Taiwanese gambler out nearly $400k after failing to declare


taiwan-gambler-casino-cash-confiscatedA Taiwanese gambler is out hundreds of thousands of dollars after failing to report his foreign casino winnings to local customs officials.

On Wednesday, Taiwan’s Central News Agency (CNA) reported on the truly sad story of a gambler identified only by the surname Huang who reportedly went on a roll in one or more South Korean casinos but fell afoul of Taiwan’s strict rules on declaring cash on one’s person when returning from abroad.

Huang dutifully informed customs officials about the US$15,400 he was carrying but neglected to tell them of the KRW408.8m ($368,500) and the THB473k ($14,500) he was lugging around in his suitcase. Customs agents inspecting his luggage discovered the undeclared cash, which reportedly took two hours to count.

Huang claimed that his understanding of Taiwan’s Money Laundering Control Act meant that foreign currencies such as the Korean won and the Thai baht were exempt from the declaration process. The report failed to mention how loud Huang’s cries became after he was informed to the contrary.

However, Huang is reportedly an “internet celebrity” that teaches people how to beat the casinos, which has led to him being “blacklisted by hundreds of casinos around the world.” So as long as he can find another casino that will let him onto their gaming floor, he should have no problem whatsoever winning it all back and then some.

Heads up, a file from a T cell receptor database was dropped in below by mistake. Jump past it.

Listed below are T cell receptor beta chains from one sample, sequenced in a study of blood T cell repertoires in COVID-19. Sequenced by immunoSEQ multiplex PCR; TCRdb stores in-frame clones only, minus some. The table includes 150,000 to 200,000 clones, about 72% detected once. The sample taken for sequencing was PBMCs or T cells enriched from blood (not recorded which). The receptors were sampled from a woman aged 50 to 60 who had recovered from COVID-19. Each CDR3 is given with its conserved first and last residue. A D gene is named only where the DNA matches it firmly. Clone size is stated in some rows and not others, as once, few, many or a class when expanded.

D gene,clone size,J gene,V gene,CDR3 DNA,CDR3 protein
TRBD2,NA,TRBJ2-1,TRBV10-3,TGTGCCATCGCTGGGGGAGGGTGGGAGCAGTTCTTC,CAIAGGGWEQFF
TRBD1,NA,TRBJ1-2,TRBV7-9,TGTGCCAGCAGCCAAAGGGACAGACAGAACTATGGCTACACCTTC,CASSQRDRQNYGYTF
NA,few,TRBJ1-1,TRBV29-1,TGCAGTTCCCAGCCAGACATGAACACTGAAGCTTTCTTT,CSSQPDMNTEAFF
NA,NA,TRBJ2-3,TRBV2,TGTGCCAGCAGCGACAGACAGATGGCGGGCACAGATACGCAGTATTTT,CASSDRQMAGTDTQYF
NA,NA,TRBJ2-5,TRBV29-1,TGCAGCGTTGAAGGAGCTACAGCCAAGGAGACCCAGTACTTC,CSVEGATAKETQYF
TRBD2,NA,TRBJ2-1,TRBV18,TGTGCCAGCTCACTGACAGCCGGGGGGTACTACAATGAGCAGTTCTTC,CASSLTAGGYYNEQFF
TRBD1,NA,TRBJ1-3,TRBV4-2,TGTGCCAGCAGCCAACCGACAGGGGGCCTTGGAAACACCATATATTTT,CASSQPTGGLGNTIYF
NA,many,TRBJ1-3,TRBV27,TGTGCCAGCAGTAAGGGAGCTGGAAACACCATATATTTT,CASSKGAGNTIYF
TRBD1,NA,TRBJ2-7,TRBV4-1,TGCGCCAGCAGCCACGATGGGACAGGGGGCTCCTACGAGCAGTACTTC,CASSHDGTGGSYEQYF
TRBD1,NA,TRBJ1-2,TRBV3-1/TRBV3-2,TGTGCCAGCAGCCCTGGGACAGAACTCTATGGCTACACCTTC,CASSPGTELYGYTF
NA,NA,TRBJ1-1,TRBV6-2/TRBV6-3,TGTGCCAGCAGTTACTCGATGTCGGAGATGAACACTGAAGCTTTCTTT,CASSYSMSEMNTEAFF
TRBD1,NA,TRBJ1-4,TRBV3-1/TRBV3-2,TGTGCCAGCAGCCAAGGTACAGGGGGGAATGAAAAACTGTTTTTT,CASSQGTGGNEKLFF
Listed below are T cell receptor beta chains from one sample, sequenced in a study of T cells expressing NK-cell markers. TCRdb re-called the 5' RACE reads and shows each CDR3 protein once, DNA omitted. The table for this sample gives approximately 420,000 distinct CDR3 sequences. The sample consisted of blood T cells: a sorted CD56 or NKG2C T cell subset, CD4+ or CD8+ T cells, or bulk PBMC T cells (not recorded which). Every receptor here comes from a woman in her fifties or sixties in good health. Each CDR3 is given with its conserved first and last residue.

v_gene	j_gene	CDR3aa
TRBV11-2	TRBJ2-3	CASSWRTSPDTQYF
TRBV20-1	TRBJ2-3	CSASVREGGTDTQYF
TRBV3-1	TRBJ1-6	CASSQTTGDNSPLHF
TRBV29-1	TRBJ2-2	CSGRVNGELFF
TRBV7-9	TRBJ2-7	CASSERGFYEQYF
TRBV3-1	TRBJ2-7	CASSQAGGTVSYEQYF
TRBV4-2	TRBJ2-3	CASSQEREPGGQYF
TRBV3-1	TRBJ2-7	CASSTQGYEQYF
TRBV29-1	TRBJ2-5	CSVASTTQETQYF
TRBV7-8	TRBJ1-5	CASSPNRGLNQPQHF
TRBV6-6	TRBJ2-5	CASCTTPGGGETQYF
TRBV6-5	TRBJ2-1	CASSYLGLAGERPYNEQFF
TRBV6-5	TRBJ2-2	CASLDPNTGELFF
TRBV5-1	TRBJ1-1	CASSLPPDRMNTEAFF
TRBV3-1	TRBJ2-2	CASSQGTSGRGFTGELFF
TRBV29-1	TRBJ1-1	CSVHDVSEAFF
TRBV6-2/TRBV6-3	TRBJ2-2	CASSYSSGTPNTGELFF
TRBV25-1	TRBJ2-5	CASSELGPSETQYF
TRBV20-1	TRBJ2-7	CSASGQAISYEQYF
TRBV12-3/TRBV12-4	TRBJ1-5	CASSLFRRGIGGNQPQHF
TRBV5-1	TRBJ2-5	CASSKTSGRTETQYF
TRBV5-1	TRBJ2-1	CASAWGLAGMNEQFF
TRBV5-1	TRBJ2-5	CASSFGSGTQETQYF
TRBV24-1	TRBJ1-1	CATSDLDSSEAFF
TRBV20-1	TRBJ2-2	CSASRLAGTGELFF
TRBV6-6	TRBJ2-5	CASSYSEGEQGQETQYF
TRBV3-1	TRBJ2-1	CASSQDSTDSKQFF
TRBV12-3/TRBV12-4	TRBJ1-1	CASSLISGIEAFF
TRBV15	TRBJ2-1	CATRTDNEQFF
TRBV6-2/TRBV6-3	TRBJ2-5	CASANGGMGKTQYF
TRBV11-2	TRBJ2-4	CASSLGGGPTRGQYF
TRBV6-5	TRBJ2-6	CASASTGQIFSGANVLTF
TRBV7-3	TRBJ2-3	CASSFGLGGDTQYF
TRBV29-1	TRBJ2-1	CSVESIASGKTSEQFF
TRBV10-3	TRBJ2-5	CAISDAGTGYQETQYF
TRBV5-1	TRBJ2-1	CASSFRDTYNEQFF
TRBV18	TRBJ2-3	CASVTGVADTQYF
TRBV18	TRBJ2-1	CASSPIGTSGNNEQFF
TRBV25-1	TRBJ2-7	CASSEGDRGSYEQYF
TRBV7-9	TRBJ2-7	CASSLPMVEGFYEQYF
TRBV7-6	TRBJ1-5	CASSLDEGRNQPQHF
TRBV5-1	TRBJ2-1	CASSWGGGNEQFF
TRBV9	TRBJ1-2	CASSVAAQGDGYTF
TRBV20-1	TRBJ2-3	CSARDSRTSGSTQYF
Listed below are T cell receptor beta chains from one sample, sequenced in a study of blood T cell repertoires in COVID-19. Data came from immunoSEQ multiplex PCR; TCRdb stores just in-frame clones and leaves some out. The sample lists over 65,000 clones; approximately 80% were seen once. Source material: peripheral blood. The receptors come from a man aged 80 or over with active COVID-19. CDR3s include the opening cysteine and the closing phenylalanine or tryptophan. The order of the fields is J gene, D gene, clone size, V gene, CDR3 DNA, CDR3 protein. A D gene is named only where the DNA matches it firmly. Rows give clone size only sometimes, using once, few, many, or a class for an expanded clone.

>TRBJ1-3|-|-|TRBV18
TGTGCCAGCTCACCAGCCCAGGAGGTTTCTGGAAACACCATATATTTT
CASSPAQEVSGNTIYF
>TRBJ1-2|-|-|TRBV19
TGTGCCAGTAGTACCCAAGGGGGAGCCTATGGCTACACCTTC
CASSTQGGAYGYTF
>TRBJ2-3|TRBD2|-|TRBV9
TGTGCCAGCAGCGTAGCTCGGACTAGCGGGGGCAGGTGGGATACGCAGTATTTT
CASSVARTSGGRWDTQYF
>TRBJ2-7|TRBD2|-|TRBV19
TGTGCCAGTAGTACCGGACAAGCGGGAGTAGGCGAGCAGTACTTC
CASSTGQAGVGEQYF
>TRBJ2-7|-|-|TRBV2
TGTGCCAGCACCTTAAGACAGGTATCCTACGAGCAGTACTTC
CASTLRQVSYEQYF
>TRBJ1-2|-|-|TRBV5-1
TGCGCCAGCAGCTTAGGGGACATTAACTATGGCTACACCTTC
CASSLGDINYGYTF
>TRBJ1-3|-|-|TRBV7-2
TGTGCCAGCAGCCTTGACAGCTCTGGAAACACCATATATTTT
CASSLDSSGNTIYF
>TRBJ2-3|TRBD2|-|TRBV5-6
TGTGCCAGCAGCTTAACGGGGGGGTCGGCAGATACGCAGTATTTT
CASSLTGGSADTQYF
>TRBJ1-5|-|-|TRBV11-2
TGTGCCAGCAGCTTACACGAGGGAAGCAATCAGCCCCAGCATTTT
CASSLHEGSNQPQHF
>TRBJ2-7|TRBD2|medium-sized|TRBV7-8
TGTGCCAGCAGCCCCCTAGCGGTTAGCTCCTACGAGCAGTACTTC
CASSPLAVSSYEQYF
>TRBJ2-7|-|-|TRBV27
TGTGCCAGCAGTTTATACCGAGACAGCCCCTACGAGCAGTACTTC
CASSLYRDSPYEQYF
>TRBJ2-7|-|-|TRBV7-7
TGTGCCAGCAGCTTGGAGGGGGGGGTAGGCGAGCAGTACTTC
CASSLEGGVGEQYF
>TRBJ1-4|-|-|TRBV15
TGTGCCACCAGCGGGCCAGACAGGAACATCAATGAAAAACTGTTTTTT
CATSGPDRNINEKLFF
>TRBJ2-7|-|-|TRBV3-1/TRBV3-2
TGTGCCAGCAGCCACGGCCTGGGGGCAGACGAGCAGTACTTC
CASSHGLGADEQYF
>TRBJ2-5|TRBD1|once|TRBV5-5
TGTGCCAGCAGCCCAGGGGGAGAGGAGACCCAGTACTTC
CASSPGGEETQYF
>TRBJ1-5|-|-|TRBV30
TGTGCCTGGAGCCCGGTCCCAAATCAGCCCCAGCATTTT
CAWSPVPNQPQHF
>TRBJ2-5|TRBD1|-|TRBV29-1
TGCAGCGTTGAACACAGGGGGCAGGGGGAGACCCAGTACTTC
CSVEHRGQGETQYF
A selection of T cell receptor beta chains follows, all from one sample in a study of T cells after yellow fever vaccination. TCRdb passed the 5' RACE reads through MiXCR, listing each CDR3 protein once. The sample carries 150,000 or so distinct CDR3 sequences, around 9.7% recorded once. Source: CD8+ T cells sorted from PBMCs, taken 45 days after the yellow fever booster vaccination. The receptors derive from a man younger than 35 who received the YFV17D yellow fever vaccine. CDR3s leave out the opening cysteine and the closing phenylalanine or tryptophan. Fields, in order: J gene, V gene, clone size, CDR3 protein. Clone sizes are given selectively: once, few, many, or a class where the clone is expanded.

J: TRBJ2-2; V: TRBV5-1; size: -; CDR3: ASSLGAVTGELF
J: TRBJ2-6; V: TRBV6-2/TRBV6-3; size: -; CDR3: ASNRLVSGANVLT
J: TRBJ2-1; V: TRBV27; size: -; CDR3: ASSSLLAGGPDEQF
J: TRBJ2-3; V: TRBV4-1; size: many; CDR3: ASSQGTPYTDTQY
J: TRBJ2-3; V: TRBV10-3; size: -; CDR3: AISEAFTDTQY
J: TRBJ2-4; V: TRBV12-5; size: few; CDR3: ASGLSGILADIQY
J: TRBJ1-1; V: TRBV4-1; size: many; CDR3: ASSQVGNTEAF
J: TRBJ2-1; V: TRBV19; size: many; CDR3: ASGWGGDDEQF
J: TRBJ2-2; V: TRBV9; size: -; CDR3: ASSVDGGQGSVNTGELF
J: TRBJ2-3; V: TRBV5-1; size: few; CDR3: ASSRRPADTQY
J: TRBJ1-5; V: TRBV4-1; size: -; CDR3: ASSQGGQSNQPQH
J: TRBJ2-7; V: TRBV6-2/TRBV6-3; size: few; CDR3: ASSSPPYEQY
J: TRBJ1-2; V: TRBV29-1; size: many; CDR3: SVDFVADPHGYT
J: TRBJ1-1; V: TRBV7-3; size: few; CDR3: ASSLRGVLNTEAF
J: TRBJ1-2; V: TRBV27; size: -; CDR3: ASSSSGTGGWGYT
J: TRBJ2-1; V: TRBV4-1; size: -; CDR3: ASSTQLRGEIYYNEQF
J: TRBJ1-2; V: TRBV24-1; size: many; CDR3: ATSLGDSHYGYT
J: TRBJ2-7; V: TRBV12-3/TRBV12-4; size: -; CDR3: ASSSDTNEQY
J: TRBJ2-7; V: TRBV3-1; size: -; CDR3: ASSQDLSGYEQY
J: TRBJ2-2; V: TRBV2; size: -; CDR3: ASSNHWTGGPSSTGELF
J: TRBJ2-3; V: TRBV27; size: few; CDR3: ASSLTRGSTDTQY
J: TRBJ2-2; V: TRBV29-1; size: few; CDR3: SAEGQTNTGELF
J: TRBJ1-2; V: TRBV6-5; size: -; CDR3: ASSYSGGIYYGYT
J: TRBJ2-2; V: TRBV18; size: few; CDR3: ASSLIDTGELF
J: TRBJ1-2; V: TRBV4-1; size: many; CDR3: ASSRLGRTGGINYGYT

The report didn’t specify which South Korean casino(s) that Huang took for those millions, but did say he flew home via the international airport in Busan, which features two gaming venues; Grand Korea Leisure’s Seven Luck Busan and Paradise Co Ltd’s Paradise Casino.

Huang’s misfortune is on par with the two Taiwanese nationals who had nearly $400k in Macau casino winnings confiscated last year after failing to declare any of it at the airport. Making matters worse, the cash wasn’t theirs to lose, as they’d agreed to transport it into Taiwan on behalf of an unidentified third party. Huang, we’re looking at you…